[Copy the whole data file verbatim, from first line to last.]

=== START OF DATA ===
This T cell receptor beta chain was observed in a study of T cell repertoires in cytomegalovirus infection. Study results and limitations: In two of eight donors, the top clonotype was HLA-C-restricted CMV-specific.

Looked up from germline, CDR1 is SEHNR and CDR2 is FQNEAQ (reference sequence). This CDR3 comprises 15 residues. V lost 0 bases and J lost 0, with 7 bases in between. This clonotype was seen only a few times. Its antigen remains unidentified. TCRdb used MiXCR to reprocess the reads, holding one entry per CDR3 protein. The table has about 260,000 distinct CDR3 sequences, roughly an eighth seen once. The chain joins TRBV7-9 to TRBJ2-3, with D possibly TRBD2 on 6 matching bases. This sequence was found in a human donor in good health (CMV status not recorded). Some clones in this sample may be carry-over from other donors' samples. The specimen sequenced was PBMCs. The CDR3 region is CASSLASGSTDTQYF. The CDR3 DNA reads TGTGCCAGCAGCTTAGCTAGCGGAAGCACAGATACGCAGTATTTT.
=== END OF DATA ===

This T cell receptor beta chain was observed in a study of T cell repertoires in cytomegalovirus infection. Study results and limitations: In two of eight donors, the top clonotype was HLA-C-restricted CMV-specific.

Looked up from germline, CDR1 is SEHNR and CDR2 is FQNEAQ (reference sequence). This CDR3 comprises 15 residues. V lost 0 bases and J lost 0, with 7 bases in between. This clonotype was seen only a few times. Its antigen remains unidentified. TCRdb used MiXCR to reprocess the reads, holding one entry per CDR3 protein. The table has about 260,000 distinct CDR3 sequences, roughly an eighth seen once. The chain joins TRBV7-9 to TRBJ2-3, with D possibly TRBD2 on 6 matching bases. This sequence was found in a human donor in good health (CMV status not recorded). Some clones in this sample may be carry-over from other donors' samples. The specimen sequenced was PBMCs. The CDR3 region is CASSLASGSTDTQYF. The CDR3 DNA reads TGTGCCAGCAGCTTAGCTAGCGGAAGCACAGATACGCAGTATTTT.